The firework display starts exactly at 21:00. Hungarian pop makes way for a cheerful instrumental track. Young kids climb on shoulders, older ones stand over any vantage point they find; every head is tilted to the skies. There are three simultaneous spots (in the water) from where the crackers are launched. For half an hour Budapest’s clear night sky sparkles, glitters, and cracks.

The display signs off in a magnificent, colour filled burst, and an applause. The crowds start filtering out, making way for the cleaning crews armed with bins on wheels, brooms and picks. The police continue their shift. The air isn’t singed with smoke. Neither is the sky. It continues to be a beautiful night in Budapest.

Notes on Watching the Cricket World Cup Final in Zagreb

I wake up on Saturday morning to the thought – Oh Man, Finals!

Before I can put paste to brush, the blood pressure is up. There’s that knot sitting at the base of my throat. I feel it going larger with every hour on the clock. It’s a beautiful day in Zagreb – spring is here, and a cool breeze greats the new leaves outside. I switch on the TV.

The pundits say we have to bat first. We lose the toss, they will bat first. The knot is larger. Someone says Sri Lanka have a better bowling unit, Nick Knight says he has an image of Sachin Tendulkar, with the Indian flag, on a lap of honour around his home ground tonight. I like Nick Knight; I wish I remembered how he was with the bat.

We make a quick run to the store – cola, beer and chips. The streets are empty. No flags, no drums, no war-paint, no posters, no billboards, no street corner analysis, no one cares. I wonder if the few people out and about can sense our tension, our anticipation.

We’re having a few friends over for the game – all from the local cricket club. Only one of them is Indian. The rest enjoy the game in a calm only the neutral fan is allowed. I hear a car drive past, a horn, and chirping birds. On TV, Mumbai is inaudible.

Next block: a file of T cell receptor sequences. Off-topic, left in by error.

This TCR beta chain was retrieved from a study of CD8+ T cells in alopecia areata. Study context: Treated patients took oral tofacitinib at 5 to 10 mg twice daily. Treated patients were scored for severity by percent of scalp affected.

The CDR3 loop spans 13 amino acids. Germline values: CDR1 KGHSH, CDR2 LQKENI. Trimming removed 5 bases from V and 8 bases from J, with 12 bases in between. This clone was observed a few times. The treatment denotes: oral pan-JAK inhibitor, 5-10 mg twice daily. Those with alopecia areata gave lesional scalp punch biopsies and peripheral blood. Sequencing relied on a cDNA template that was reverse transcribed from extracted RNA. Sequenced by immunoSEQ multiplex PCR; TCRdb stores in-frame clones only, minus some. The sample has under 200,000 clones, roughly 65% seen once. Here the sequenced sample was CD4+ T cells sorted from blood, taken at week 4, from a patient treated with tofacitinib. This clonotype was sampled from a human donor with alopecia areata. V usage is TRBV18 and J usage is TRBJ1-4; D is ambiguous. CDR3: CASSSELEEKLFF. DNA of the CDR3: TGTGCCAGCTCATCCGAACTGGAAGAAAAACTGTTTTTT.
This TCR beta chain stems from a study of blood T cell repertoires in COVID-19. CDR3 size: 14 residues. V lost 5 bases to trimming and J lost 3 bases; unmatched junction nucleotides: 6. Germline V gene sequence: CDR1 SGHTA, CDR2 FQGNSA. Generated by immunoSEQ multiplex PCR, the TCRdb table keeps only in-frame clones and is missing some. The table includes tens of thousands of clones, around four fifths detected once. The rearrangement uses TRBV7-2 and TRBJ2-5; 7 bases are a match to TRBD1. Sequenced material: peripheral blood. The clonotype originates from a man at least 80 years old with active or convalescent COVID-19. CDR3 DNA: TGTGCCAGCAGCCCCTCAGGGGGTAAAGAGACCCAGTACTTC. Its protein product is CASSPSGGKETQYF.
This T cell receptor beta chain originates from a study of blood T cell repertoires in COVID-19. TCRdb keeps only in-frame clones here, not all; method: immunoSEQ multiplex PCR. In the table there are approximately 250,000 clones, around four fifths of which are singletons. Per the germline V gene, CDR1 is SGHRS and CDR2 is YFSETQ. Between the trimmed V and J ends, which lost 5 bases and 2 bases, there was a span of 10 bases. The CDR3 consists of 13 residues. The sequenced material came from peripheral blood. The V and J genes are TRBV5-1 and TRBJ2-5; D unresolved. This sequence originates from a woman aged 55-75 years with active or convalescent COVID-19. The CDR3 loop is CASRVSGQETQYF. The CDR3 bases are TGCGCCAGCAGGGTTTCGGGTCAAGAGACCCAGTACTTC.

It’s not like 2003. Zaheer is a new man. The fielders are young men. Everything is stopped, nothing is loose. Hope.

In the end they play fantastic cricket, they get a few too many.  The knot is so large it feels like it’s cutting off circulation. That much controlled BP is threatening to bubble up. India makes a bad start. I switch my glass of water for something harder. There’s little hope, surely. The pressure is gone. We watch for the cricket now. In the back of my mind, I weep for Sachin.

We order pizzas. Things are kind of going well. This new kid, he can bat. It’s still too far for a win, but yeah, there’s a fight. Who knows … maybe? The new kid is gone. The captain comes in. A surprise. He isn’t in the best of form with the bat. He middles it, and then almost doesn’t. He has still eyes.

He keeps things on course. We don’t say it out loud though; don’t want to jinx it, just in case. We laugh and talk like nothing has changed, from the corners of our eyes, we keep track of the TO WIN column. The number, it grows smaller and smaller and smaller.

Suddenly it’s under 100. Possibilities. Friends and commentators say India has it in the bag – we get even more nervous. I pace, he sits still. We scream – cheering the runs, begging the guys in the middle to stay calm. “What’s aaramse?” she asks. “Like, polako,” I answer back.

It’s going to happen.

We match the noise in the stadium, well almost; we  have good landlords, there are no knocks on the door or phone calls. We scream louder.